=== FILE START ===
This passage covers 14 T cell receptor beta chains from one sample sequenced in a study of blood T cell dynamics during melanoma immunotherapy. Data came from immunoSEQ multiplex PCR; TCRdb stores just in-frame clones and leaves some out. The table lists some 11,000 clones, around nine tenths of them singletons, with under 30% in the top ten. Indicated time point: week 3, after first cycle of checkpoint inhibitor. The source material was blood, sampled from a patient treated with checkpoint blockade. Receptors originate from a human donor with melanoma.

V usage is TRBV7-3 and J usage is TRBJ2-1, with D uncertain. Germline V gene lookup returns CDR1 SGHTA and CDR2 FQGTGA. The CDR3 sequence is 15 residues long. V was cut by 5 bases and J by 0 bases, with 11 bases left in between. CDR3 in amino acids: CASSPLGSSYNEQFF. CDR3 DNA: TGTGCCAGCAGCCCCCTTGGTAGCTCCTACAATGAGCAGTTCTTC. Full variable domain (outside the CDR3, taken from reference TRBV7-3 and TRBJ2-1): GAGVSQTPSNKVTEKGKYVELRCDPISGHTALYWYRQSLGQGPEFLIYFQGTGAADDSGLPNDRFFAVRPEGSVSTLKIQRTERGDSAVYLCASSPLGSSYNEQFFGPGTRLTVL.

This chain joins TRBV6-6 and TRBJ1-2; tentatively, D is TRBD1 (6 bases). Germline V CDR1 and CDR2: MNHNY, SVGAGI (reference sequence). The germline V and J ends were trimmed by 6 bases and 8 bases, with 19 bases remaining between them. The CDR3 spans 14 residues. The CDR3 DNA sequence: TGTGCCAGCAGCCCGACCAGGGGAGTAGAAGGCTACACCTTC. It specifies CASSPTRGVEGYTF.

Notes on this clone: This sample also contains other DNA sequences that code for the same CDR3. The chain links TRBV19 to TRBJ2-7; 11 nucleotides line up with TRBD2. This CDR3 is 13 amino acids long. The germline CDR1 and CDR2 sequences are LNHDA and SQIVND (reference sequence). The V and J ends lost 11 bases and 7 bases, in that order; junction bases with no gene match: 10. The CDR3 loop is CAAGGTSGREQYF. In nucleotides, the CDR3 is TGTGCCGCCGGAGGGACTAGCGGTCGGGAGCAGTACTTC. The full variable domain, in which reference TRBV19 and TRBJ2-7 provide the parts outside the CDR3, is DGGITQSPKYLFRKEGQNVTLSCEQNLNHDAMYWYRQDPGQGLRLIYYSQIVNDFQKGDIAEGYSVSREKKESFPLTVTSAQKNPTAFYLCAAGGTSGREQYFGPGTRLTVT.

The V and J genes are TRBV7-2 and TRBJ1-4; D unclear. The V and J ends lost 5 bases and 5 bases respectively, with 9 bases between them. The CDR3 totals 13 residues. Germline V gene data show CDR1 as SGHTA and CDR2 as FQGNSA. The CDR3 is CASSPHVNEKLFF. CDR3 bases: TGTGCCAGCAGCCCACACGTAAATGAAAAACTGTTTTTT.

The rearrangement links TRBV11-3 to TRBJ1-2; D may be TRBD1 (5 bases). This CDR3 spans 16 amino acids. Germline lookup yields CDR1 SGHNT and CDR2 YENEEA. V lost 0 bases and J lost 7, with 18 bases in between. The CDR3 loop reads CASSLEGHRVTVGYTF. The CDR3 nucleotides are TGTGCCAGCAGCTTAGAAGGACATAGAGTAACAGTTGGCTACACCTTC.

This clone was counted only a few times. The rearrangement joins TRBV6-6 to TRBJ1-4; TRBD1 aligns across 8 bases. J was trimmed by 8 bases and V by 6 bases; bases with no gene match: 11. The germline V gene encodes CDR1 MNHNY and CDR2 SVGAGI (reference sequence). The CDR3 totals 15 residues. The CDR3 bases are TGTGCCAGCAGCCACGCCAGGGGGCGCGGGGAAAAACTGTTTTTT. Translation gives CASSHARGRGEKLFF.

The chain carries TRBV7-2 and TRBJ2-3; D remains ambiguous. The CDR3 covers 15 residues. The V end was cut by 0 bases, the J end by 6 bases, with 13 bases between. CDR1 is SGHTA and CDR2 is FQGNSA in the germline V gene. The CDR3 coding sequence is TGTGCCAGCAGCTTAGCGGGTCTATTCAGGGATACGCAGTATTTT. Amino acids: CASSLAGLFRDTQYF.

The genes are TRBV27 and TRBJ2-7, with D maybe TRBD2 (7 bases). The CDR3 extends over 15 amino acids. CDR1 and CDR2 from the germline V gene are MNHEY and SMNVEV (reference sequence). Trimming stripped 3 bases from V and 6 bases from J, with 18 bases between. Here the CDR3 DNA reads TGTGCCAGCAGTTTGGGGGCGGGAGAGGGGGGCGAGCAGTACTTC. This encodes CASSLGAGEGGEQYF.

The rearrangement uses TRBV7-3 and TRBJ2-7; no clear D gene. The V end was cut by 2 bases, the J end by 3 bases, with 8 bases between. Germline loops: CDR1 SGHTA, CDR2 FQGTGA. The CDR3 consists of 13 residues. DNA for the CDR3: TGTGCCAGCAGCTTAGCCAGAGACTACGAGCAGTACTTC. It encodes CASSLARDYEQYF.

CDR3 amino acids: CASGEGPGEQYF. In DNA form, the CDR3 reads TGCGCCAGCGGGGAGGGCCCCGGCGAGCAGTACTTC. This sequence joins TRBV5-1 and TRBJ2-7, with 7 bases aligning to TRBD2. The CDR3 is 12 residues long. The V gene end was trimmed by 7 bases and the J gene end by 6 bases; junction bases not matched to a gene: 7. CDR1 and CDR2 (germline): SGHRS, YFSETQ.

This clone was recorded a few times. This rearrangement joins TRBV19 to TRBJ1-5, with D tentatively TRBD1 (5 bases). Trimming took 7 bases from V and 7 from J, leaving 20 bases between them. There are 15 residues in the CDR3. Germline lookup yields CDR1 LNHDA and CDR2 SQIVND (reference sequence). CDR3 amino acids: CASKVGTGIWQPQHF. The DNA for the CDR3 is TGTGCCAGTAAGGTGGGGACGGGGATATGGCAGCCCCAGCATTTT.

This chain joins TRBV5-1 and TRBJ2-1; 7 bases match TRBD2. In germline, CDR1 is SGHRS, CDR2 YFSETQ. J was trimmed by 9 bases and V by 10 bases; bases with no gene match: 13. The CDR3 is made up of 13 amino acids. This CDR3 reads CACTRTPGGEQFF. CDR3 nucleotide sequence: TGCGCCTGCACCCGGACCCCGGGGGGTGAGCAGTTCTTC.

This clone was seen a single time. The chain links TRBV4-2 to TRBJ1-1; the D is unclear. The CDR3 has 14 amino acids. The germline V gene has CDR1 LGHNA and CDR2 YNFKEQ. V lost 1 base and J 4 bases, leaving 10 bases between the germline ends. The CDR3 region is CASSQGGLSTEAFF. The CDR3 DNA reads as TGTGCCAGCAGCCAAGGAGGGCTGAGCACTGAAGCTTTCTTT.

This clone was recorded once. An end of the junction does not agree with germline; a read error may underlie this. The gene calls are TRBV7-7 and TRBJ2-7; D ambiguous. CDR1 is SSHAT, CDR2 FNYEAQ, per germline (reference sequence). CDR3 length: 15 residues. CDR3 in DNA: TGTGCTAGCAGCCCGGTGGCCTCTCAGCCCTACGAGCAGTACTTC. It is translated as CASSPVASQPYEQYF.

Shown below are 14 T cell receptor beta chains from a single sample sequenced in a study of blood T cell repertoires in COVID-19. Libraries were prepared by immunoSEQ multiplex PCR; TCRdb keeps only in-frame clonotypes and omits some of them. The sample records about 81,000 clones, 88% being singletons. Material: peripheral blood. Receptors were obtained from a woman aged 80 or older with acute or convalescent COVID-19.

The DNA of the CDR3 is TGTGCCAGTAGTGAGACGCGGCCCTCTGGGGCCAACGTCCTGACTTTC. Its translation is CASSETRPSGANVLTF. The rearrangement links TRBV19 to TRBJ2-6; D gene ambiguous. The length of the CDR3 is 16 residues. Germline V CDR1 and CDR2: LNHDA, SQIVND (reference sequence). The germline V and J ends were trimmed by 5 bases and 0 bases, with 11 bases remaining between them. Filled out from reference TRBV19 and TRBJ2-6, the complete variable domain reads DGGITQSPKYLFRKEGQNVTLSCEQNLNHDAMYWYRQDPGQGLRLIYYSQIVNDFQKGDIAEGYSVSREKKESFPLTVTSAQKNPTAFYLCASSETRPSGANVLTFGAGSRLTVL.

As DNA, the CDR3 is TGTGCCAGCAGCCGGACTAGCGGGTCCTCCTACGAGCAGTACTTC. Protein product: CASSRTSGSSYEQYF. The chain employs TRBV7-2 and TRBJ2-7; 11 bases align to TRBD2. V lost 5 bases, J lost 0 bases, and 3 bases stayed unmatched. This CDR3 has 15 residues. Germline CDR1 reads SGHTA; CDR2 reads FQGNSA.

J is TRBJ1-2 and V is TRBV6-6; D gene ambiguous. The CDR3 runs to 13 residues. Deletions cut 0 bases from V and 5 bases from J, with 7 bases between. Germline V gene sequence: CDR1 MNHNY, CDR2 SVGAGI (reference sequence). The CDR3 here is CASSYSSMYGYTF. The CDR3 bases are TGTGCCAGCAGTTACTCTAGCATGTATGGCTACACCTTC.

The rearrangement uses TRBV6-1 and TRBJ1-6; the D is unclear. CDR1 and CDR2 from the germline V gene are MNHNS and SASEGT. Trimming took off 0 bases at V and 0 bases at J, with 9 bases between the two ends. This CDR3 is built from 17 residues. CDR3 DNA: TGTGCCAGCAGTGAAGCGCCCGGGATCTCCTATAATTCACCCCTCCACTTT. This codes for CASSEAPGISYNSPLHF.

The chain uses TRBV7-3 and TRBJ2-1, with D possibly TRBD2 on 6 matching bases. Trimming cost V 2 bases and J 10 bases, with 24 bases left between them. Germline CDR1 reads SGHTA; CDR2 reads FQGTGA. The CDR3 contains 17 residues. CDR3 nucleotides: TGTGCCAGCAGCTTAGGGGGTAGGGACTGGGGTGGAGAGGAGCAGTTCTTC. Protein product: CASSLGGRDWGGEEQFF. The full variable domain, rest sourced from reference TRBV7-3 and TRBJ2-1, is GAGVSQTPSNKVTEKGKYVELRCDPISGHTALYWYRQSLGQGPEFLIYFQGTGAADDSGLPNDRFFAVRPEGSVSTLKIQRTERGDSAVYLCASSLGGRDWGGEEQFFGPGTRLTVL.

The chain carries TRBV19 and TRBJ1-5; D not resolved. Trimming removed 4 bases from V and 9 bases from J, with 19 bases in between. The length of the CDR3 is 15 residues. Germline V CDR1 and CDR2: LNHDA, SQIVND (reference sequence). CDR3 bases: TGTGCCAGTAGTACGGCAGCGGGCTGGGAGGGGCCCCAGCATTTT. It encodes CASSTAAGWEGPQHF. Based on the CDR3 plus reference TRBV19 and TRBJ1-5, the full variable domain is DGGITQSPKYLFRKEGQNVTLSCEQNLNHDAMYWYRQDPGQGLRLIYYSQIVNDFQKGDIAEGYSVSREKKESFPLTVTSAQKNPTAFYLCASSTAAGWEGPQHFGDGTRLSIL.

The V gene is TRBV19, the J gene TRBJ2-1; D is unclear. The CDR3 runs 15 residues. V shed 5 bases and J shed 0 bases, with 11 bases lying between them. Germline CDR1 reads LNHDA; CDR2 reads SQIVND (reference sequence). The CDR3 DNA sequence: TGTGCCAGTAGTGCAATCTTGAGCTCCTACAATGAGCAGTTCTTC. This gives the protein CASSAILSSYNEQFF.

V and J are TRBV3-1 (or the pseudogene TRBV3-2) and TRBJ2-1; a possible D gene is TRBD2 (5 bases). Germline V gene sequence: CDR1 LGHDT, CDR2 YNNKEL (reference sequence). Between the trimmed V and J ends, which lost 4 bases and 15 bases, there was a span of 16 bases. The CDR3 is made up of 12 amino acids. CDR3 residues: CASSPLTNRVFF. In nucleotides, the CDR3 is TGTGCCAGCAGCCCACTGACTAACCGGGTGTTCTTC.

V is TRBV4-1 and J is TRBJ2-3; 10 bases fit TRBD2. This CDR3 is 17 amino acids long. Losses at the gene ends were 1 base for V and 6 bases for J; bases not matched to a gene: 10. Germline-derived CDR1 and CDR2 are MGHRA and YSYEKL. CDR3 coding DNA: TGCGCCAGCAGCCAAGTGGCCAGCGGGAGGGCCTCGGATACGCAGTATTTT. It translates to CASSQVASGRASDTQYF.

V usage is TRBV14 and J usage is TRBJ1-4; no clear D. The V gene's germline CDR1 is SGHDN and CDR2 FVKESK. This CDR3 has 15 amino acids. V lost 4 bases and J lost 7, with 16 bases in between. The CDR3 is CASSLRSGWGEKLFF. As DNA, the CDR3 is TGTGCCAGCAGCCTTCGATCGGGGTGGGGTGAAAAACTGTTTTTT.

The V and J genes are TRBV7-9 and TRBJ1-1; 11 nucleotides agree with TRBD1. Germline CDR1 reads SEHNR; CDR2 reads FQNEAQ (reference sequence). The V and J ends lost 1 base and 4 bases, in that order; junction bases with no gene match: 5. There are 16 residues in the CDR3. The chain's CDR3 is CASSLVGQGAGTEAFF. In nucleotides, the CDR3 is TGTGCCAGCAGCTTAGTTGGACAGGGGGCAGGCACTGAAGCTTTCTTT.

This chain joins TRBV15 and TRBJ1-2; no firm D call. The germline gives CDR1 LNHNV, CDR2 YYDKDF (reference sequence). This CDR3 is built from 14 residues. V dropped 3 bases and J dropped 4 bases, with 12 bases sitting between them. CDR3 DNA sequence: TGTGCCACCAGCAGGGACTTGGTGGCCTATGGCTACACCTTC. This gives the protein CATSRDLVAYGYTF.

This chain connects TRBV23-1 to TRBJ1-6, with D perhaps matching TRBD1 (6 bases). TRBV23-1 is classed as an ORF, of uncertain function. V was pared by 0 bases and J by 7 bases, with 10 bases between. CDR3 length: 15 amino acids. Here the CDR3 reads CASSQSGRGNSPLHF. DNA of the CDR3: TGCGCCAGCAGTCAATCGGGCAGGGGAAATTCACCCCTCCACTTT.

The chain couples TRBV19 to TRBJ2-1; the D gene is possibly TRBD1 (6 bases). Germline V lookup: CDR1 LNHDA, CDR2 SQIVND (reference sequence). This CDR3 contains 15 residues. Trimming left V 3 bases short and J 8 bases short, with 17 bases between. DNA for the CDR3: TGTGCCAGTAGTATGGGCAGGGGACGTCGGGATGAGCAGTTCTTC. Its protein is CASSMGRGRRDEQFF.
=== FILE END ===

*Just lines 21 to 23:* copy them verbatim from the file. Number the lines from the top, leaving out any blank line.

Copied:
The chain uses TRBV7-3 and TRBJ2-1, with D possibly TRBD2 on 6 matching bases. Trimming cost V 2 bases and J 10 bases, with 24 bases left between them. Germline CDR1 reads SGHTA; CDR2 reads FQGTGA. The CDR3 contains 17 residues. CDR3 nucleotides: TGTGCCAGCAGCTTAGGGGGTAGGGACTGGGGTGGAGAGGAGCAGTTCTTC. Protein product: CASSLGGRDWGGEEQFF. The full variable domain, rest sourced from reference TRBV7-3 and TRBJ2-1, is GAGVSQTPSNKVTEKGKYVELRCDPISGHTALYWYRQSLGQGPEFLIYFQGTGAADDSGLPNDRFFAVRPEGSVSTLKIQRTERGDSAVYLCASSLGGRDWGGEEQFFGPGTRLTVL.

The chain carries TRBV19 and TRBJ1-5; D not resolved. Trimming removed 4 bases from V and 9 bases from J, with 19 bases in between. The length of the CDR3 is 15 residues. Germline V CDR1 and CDR2: LNHDA, SQIVND (reference sequence). CDR3 bases: TGTGCCAGTAGTACGGCAGCGGGCTGGGAGGGGCCCCAGCATTTT. It encodes CASSTAAGWEGPQHF. Based on the CDR3 plus reference TRBV19 and TRBJ1-5, the full variable domain is DGGITQSPKYLFRKEGQNVTLSCEQNLNHDAMYWYRQDPGQGLRLIYYSQIVNDFQKGDIAEGYSVSREKKESFPLTVTSAQKNPTAFYLCASSTAAGWEGPQHFGDGTRLSIL.

The V gene is TRBV19, the J gene TRBJ2-1; D is unclear. The CDR3 runs 15 residues. V shed 5 bases and J shed 0 bases, with 11 bases lying between them. Germline CDR1 reads LNHDA; CDR2 reads SQIVND (reference sequence). The CDR3 DNA sequence: TGTGCCAGTAGTGCAATCTTGAGCTCCTACAATGAGCAGTTCTTC. This gives the protein CASSAILSSYNEQFF.